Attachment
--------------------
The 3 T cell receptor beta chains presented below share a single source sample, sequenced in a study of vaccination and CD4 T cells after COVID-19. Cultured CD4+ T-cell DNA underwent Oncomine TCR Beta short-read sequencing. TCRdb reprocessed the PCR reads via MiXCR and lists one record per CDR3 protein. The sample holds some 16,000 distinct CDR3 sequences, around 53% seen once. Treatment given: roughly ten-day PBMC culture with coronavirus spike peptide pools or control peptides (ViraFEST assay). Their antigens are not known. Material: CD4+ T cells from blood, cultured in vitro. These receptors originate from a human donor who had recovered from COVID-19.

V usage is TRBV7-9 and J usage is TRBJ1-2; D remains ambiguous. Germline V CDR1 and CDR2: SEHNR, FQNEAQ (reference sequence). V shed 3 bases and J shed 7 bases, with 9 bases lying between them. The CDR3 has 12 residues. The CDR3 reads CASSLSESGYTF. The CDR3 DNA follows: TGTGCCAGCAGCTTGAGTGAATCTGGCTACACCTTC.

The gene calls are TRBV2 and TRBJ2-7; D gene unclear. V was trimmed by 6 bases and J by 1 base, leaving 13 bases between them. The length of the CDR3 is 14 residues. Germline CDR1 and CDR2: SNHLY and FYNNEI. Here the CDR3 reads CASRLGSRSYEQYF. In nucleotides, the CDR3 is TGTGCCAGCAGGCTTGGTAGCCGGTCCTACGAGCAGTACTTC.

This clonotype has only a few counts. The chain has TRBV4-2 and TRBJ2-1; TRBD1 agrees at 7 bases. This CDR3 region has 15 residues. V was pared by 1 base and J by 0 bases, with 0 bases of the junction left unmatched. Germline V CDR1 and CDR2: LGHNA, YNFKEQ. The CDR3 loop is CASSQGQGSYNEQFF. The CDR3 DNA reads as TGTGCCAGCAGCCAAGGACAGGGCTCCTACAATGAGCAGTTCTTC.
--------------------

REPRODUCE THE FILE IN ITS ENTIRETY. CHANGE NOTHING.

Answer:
The 3 T cell receptor beta chains presented below share a single source sample, sequenced in a study of vaccination and CD4 T cells after COVID-19. Cultured CD4+ T-cell DNA underwent Oncomine TCR Beta short-read sequencing. TCRdb reprocessed the PCR reads via MiXCR and lists one record per CDR3 protein. The sample holds some 16,000 distinct CDR3 sequences, around 53% seen once. Treatment given: roughly ten-day PBMC culture with coronavirus spike peptide pools or control peptides (ViraFEST assay). Their antigens are not known. Material: CD4+ T cells from blood, cultured in vitro. These receptors originate from a human donor who had recovered from COVID-19.

V usage is TRBV7-9 and J usage is TRBJ1-2; D remains ambiguous. Germline V CDR1 and CDR2: SEHNR, FQNEAQ (reference sequence). V shed 3 bases and J shed 7 bases, with 9 bases lying between them. The CDR3 has 12 residues. The CDR3 reads CASSLSESGYTF. The CDR3 DNA follows: TGTGCCAGCAGCTTGAGTGAATCTGGCTACACCTTC.

The gene calls are TRBV2 and TRBJ2-7; D gene unclear. V was trimmed by 6 bases and J by 1 base, leaving 13 bases between them. The length of the CDR3 is 14 residues. Germline CDR1 and CDR2: SNHLY and FYNNEI. Here the CDR3 reads CASRLGSRSYEQYF. In nucleotides, the CDR3 is TGTGCCAGCAGGCTTGGTAGCCGGTCCTACGAGCAGTACTTC.

This clonotype has only a few counts. The chain has TRBV4-2 and TRBJ2-1; TRBD1 agrees at 7 bases. This CDR3 region has 15 residues. V was pared by 1 base and J by 0 bases, with 0 bases of the junction left unmatched. Germline V CDR1 and CDR2: LGHNA, YNFKEQ. The CDR3 loop is CASSQGQGSYNEQFF. The CDR3 DNA reads as TGTGCCAGCAGCCAAGGACAGGGCTCCTACAATGAGCAGTTCTTC.